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Setting the ‘Gold’ Standard at New Mexico State University

March 25, 2013

 Barnes & Noble at New Mexico State University

 

The New Mexico State University (NMSU) Auxiliary Services and Barnes & Noble at New Mexico State University building has been awarded the prestigious Leadership in Energy and Environmental Design (LEED) Gold Certification by the U.S. Green Building Council, the nation’s foremost non-profit organization dedicated to sustainable building design and construction.

Changing Building and Communities

The 31,000 square-foot building was recognized for its energy efficiency, green technology and earth-friendly building practices used in its design and construction. This is the eleventh building in the NMSU system to be LEED certified, and the eighth to be awarded gold status.

“Whether it’s the renovation of an existing building or new construction, we’re committed to sustainable design and green construction,” said Max J. Roberts, CEO & President of Barnes & Noble College. “The Barnes & Noble at New Mexico State University’s LEED Gold certification is something we are very proud of.”

Saving Money While Saving the Earth

Workers are pictured putting the finishing touches on the Barnes & Noble at New Mexico State University bookstore in July 2011. The building was just granted LEED Gold certification by the U.S. Green Building Council. (NMSU photo by Kyle Pierson)

Workers are pictured putting the finishing touches on the Barnes & Noble at New Mexico State University bookstore in July 2011. The building was recently granted LEED Gold certification by the U.S. Green Building Council. (NMSU photo by Kyle Pierson)

In 2000, the U.S. Green Building Council developed the LEED program to provide independent, third-party verification that a building, home or community was designed and built using strategies aimed at achieving high performance in key areas of human and environmental health, including sustainable site development, water savings, energy efficiency, materials selection and indoor environmental quality. LEED buildings are designed to lower operating costs and increase asset value, reduce waste sent to landfills, conserve energy and water, be healthier and safer for building occupants, and reduce greenhouse gas emissions.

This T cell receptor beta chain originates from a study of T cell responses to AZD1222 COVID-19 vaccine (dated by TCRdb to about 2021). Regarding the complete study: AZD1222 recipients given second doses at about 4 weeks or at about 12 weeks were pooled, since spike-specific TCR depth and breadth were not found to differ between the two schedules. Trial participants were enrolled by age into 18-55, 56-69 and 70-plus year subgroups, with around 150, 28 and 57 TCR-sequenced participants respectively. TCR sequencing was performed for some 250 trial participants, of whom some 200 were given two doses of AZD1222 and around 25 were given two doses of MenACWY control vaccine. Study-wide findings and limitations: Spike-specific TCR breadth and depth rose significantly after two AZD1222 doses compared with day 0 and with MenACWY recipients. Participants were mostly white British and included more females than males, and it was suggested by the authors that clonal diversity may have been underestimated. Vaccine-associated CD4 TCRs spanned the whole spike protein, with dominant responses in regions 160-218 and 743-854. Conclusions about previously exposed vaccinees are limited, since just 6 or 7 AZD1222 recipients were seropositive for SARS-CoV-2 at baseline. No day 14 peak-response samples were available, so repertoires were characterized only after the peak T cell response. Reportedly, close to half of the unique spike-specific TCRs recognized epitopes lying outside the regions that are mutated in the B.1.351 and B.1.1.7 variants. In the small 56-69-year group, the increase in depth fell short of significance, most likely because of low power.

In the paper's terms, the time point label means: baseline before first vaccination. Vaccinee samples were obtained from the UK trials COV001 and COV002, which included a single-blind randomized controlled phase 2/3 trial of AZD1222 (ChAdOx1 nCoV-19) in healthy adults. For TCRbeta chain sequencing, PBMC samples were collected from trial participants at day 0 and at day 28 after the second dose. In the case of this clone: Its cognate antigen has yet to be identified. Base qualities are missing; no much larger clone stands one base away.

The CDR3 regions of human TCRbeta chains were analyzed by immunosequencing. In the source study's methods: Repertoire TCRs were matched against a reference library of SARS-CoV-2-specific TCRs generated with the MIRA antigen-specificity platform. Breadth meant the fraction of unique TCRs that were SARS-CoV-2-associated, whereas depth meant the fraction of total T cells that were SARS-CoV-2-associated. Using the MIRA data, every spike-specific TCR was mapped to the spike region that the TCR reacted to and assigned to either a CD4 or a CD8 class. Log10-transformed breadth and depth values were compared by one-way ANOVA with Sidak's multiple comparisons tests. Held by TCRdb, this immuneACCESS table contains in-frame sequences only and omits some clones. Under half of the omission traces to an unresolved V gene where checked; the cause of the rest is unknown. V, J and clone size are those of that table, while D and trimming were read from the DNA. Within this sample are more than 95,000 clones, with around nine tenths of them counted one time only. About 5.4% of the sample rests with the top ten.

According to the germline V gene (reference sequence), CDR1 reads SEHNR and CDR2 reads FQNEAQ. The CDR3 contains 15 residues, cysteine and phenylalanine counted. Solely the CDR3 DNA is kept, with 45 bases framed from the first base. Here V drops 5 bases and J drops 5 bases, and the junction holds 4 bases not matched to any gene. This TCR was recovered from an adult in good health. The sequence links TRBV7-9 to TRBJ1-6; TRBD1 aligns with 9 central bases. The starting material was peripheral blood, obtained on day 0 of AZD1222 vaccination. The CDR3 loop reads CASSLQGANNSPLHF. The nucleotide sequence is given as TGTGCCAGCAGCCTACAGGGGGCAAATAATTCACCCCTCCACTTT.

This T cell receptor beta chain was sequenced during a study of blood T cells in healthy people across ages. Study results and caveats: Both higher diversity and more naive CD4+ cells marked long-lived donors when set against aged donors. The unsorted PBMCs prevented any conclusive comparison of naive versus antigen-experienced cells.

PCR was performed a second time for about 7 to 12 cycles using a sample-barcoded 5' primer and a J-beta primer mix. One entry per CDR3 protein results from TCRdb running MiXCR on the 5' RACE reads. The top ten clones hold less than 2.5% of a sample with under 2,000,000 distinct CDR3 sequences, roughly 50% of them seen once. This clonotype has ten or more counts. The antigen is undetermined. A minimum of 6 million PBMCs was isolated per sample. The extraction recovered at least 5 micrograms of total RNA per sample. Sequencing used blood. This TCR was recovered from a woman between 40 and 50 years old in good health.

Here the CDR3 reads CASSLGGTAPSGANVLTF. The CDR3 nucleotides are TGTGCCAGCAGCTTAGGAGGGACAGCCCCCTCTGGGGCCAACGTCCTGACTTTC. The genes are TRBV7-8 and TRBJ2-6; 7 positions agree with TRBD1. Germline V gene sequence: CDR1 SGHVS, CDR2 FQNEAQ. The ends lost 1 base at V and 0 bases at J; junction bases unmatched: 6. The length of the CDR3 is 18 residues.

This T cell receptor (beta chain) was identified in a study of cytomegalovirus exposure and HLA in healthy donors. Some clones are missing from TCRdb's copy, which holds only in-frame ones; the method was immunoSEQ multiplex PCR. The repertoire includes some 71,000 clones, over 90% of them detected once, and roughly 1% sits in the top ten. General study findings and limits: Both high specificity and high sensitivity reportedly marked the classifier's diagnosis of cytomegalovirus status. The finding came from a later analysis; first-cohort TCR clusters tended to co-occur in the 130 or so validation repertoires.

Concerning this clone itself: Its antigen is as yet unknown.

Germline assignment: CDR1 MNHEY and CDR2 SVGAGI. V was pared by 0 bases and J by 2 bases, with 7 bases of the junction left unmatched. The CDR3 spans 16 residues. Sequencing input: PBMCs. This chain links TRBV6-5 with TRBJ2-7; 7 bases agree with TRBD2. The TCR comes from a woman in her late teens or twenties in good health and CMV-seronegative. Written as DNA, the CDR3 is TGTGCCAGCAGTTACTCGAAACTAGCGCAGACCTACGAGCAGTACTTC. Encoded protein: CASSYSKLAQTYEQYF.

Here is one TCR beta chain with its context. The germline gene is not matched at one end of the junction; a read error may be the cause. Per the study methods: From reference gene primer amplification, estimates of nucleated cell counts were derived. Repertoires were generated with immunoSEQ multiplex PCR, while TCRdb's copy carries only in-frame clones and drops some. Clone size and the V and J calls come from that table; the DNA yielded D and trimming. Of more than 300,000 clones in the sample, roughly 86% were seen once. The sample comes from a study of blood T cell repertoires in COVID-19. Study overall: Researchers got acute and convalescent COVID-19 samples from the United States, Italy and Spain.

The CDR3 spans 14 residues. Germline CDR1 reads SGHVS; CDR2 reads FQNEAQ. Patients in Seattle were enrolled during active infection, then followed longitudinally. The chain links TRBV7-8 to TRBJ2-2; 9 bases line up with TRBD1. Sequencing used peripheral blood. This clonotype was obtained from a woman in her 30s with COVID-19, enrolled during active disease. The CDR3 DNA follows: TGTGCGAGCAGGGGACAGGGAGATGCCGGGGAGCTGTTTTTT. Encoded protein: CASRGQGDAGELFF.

“LEED buildings provide a long-term benefit to the campus and the environment. When tackling this project, everyone on the team had LEED Silver as a target,” said Tammy Anthony, NMSU assistant vice president for Auxiliary Services. “So in the end, to have reached LEED Gold is a reflection of how hard this team worked. This is very exciting to me and I am very proud of how everyone pulled together to reach higher than our standard of silver.”

Going for the ‘Gold’

In 2006, former New Mexico Governor Bill Richardson signed an executive order requiring all future state-funded building projects of more than 15,000 square feet be built to meet LEED Silver standards. Since that order was signed into law, NMSU has met or exceeded that standard for all new buildings completed since then.

Some of the features of a LEED certified building in New Mexico include highly efficient mechanical, electrical and water systems, connectivity to the community, efficient lighting, systems to lower greenhouse gases and xeriscaping, a form of landscaping that reduces or eliminates the need for supplemental water from irrigation.

“This is the image NMSU should be presenting to our community and our students,” Anthony said. “It means NMSU can be and is on the leading edge of improvements to our environment and meeting higher standards in our buildings.”

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